tion interested in constructing:
Plans and specifications can be
obtained at Preble-Rish, Inc.,
20684 Central Avenue, East,
Blountstown, FL 32424, (850)
674-3300. The bid must conform
to Section 287.133(3) Florida Stat-
utes, on public entity crimes.
This project consists of new con-
struction of the Hosford Park en-
trance road near the railroad (250
LF), installation of approx. 56 LF
of 48" RCP with headwalls and re-
grading of area surrounding pro-
Completion date for these projects
will be 120 days from the date
of the Notice to Proceed present-
ed to the successful bidder.
Liquidated damages for failure to
complete the project on the speci-
fied date will be set at $200.00 per
Please indicate on the envelope
that this is a sealed bid, the bid
number and what the bid is for.
Bids will be received until 2:00
p.m. (E.S.T.), on Thursday, Octo-
ber 1, 2009, at the Liberty County
Clerk's Office, Liberty County
Courthouse, 10818 SR 20, Bristol,
Florida 32321, and will be opened
and read aloud on Thursday, Octo-
ber 1, 2009 at 4:00 p.m. (E.S.T.).
Cost for Plans and Specifications
will be $35.00 per set and is norr-
refundable. Checks should be
made payable to PREBLE-RISH,
The Board of County Commis-
sioners reserves the right to waive
informalities in any bid, to accept
and/or reject any or all bids, and
to accept the bid that in their judg-
ment will be in the best interest of
If you have any questions, please
call Kristin Brown at (850) 643-
2771 or Donald Stanley at (850)
NOTICE TO RECEIVE SEALED
BIDS FOR DESIGN-BUILD
The Liberty County Board of
County Commissioners will re-
ceive sealed proposals from any
qualified person, company or cor-
poration interested in designing
The Design/Build Firm shall be re-
sponsible for providing plans and
specifications for the project and
constructing in accordance with
FDOT standards. This project
shall consist of the replacement
of guardrail at 10 sites in Liberty
County. Project sites shall include
Hoecake Road, C.R. 67A, C.R.
270, C.R. 2224 and C.R. 1641.
Total guardrail to be replaced is
approximately 4,500 LF plus end
Request for Proposals can be ob-
tained at the Liberty County Clerks
Office, 10818 NW S.R. 20, Bris-
tol, FL 32321, (850) 643-2215.
The bid must conform to Section
287.133(3) Florida Statutes, on
public entity crimes.
Completion date for this project
will be 120 calendar days from the
date of the Notice to Proceed pre-
sented to the successful bidding
team. Contractor must be FDOT
qualified. Proof of this qualifica-
tion is required in the proposal
Liquidated damages for failure to
complete the project on the speci-
fied date will be set at $200.00 per
Please indicate on the envelope
that this is a sealed bid, the bid
number and what the bid is for.
Bids will be received until 4:00
p.m. Eastern Time, on October
6 , 2009, at the Liberty County
Clerk's Office, Liberty County
Courthouse, Hwy 20, Bristol, Flor-
ida 32321, and will be opened and
read aloud on October 6, 2009, at
4:30 p.m. Eastern Time. The pub-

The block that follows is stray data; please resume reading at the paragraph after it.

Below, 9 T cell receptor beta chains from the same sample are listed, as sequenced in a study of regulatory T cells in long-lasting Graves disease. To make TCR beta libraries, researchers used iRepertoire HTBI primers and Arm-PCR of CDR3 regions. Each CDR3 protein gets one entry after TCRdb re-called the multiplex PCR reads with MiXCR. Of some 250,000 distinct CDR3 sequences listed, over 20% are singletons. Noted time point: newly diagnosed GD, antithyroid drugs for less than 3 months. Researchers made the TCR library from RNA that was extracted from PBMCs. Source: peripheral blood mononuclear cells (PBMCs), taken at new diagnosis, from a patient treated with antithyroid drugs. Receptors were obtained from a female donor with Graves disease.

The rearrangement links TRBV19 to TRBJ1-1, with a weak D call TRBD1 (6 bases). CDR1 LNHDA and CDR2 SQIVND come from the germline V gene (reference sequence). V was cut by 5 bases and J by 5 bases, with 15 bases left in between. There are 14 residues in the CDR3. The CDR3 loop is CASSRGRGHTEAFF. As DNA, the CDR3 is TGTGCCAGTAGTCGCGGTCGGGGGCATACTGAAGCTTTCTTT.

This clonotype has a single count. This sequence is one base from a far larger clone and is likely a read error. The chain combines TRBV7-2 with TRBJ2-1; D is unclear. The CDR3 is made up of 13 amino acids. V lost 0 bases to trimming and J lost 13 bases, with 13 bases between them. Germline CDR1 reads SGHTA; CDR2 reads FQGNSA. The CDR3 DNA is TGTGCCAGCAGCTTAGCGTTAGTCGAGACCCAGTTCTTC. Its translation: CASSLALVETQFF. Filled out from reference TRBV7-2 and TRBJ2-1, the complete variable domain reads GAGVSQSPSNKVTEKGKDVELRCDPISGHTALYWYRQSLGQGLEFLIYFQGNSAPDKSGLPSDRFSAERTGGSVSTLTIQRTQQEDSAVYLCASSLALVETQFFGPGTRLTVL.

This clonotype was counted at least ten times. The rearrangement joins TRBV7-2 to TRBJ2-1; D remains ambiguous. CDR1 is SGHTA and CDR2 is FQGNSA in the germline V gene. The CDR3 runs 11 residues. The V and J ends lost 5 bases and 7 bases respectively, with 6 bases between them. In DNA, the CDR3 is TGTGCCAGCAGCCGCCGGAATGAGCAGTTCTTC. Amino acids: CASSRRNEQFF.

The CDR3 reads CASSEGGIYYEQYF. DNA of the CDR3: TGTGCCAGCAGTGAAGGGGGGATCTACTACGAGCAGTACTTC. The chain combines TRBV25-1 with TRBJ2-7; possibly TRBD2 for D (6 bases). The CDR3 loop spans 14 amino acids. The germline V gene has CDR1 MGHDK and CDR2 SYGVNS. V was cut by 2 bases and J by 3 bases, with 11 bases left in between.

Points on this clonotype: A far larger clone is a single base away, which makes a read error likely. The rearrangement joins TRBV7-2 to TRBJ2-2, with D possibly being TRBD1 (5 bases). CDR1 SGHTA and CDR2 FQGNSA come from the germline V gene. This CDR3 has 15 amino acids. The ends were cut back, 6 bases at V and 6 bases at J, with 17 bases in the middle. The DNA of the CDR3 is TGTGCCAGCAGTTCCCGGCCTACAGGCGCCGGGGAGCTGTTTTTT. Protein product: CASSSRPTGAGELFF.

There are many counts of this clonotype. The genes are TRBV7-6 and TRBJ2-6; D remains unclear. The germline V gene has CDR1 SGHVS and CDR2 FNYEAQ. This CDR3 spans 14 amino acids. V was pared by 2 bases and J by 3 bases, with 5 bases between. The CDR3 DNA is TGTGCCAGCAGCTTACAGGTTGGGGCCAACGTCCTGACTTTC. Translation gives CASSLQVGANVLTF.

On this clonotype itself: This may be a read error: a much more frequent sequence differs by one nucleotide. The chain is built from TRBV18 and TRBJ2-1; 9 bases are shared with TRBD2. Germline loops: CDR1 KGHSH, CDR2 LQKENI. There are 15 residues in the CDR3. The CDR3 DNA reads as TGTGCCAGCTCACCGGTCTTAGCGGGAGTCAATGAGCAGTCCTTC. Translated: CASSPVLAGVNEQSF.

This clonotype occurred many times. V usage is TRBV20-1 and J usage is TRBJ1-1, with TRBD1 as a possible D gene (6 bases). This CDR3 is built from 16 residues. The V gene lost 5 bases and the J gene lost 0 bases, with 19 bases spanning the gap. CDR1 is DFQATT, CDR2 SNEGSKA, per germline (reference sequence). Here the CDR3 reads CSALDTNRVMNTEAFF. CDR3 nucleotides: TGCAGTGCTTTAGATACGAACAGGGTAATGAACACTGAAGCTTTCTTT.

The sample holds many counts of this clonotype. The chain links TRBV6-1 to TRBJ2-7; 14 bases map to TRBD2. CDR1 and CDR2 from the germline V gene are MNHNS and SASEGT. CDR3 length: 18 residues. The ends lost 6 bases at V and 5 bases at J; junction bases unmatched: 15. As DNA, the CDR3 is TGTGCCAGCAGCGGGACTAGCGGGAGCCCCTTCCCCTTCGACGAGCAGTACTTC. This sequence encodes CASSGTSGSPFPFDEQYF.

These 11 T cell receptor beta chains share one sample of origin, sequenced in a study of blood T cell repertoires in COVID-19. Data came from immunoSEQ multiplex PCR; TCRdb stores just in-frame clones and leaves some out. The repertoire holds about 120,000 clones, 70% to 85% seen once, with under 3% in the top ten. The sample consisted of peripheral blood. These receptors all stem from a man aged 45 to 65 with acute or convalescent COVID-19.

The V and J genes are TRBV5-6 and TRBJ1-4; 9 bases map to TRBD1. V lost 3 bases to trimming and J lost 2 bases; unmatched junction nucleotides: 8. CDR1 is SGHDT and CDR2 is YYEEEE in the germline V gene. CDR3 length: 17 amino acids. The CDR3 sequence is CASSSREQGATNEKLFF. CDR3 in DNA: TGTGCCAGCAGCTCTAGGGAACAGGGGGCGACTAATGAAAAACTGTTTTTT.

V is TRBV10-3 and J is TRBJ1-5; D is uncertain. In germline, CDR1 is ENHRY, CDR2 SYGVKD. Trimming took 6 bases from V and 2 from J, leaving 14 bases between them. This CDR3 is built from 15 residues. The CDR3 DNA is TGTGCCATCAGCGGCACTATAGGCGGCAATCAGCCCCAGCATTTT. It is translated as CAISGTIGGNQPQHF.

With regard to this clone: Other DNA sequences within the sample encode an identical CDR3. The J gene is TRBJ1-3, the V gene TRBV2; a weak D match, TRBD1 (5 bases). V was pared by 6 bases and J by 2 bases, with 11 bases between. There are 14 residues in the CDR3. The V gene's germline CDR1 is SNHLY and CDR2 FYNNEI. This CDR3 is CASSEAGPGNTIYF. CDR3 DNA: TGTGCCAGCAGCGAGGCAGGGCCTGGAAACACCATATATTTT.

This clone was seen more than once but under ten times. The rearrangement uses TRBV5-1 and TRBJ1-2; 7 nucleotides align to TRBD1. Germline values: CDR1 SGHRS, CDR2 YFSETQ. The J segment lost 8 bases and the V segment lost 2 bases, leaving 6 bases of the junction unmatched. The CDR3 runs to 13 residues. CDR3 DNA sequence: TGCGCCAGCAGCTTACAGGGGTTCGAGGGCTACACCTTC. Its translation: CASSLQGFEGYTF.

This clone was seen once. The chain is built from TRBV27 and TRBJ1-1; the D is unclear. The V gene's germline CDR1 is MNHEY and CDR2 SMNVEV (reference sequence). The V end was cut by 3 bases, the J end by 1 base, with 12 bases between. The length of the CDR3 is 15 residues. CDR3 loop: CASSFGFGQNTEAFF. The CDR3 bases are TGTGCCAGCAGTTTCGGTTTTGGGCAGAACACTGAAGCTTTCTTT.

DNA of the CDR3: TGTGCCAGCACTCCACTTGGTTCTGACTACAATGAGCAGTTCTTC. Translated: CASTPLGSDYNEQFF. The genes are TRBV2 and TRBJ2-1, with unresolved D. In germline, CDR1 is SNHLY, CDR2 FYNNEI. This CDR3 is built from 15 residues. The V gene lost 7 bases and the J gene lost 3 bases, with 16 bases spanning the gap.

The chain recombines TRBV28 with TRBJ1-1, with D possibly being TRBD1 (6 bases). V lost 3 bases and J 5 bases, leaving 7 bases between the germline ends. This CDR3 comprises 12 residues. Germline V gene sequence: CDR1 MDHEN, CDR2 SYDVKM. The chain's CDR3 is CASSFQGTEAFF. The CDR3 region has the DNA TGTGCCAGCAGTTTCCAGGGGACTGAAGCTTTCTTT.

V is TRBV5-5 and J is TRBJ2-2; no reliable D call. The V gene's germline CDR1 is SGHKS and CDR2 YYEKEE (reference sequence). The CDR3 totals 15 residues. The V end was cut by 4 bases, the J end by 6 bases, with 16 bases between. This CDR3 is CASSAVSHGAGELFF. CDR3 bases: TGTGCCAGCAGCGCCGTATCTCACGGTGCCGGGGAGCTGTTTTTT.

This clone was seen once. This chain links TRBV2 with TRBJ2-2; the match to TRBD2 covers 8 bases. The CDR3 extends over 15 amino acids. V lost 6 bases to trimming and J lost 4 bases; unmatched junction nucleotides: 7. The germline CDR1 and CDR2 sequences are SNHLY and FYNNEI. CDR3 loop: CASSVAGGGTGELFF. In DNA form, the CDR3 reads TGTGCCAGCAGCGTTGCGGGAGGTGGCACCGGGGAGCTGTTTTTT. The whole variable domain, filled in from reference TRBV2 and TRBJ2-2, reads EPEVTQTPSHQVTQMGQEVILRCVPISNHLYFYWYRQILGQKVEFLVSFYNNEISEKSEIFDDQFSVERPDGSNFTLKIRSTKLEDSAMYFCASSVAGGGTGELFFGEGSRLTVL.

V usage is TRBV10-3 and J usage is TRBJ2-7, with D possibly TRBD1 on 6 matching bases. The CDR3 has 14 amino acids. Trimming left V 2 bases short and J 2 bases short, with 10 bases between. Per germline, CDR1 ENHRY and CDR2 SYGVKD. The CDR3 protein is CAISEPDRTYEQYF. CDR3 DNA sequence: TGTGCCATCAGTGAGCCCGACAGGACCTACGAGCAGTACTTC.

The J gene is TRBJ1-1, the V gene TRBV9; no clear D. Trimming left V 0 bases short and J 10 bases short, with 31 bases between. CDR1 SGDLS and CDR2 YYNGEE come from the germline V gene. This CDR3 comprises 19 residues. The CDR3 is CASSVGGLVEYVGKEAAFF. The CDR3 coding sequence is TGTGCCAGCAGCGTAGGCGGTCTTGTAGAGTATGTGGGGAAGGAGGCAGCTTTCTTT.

lic is invited to attend.
Cost for Request for Proposals
will be $ 50.00 per set and is
non-refundable. Checks should
be made payable to LIBERTY
COUNTY BOARD OF COUNTY
The Board of County Commis-
sioners reserves the right to waive
informalities in any bid, to accept
and/or reject any or all bids, and
to accept the bid that in their judg-
ment will be in the best interest of
If you have any questions, please
call Board of County Commission-
ers Office at (850) 643-5404 or
Kristin Brown at (850) 643-2771.
NOTICE OF INTENT TO
ADOPT ORDINANCE 09-05
Notice is given that the Board of
County Commissioners of Liberty
County, Florida, proposes to adopt
the following Ordinance:
AN ORDINANCE OF THE COUN-
TY COMMISSION OF LIBERTY
COUNTY, FLORIDA, AMENDING
CHAPTER 5 OF THE LIBERTY
COUNTY LAND DEVELOPMENT
FOR CONFLICTS; PROVIDING
FOR SEVERABILITY; AND PRO-
VIDING AN EFFECTIVE DATE.
A public hearing on the Ordinance
will be held at 7:00 p.m. east-
ern standard time, on October 6,
2009, at the Liberty County Court-
house, Highway 20, Bristol, Flori-
All interested persons are invited
to attend. A copy of the proposed
Ordinance may be reviewed at
the Board of County Commission-
ers Office in the Liberty County
Courthouse. In accordance with
the Americans with Disabilities
Act, persons needing special ac-
commodation or an interpreter
to participate in this proceeding
should contact the County Com-
missioners Office at (850) 643-
5404 at least seven days prior to
the date of the hearing. Persons
are advised, that if they decide to
appeal any decisions made at this
hearing, they will need a record
of the proceedings, and for such
purposes, they may need to en-
sure that a verbatim record of the
proceedings is made which record
includes the testimony and evi-
dence upon which the appeal is to
Dated this 14th day of September,
Liberty County, Florida
Robert Hill, Clerk to the
Board of County Commissioners
Notice of Exchange Proposal
Notice is hereby given that the
Forest Service (FS), United States
Department of Agriculture, is con-
sidering an exchange of land (in-
terests in lands) with The Nature
Conservancy, under the authority
of the Bankhead Jones Farm Ten-
ant Act, P.L. 75-210; the Federal
Land Policy and Management Act
of 1976, P.L. 94-579; and the Fed-
eral Land Exchange Facilitation
Act of 1988, P.L. 100-409. The
lands (interests in lands) under
the jurisdiction of the FS that are
being considered for exchange
are described as:
Tract W-1979 (Part of W-60), also
known as the Flea Market Tract,
being approximately 114.83 acres,
situated and lying in the N1/2 of
Section.25, Township 1 South,
Range 1 West, Tallahassee Me-
ridian, Leon County, Florida, and
managed as part of the Wakulla
Ranger District, Apalachicola Na-
tional Forest, National Forests in
The non-Federal lands (interests
in lands) are described as: Tracts
known as the Post Office Bay
Tracts consisting of all of Section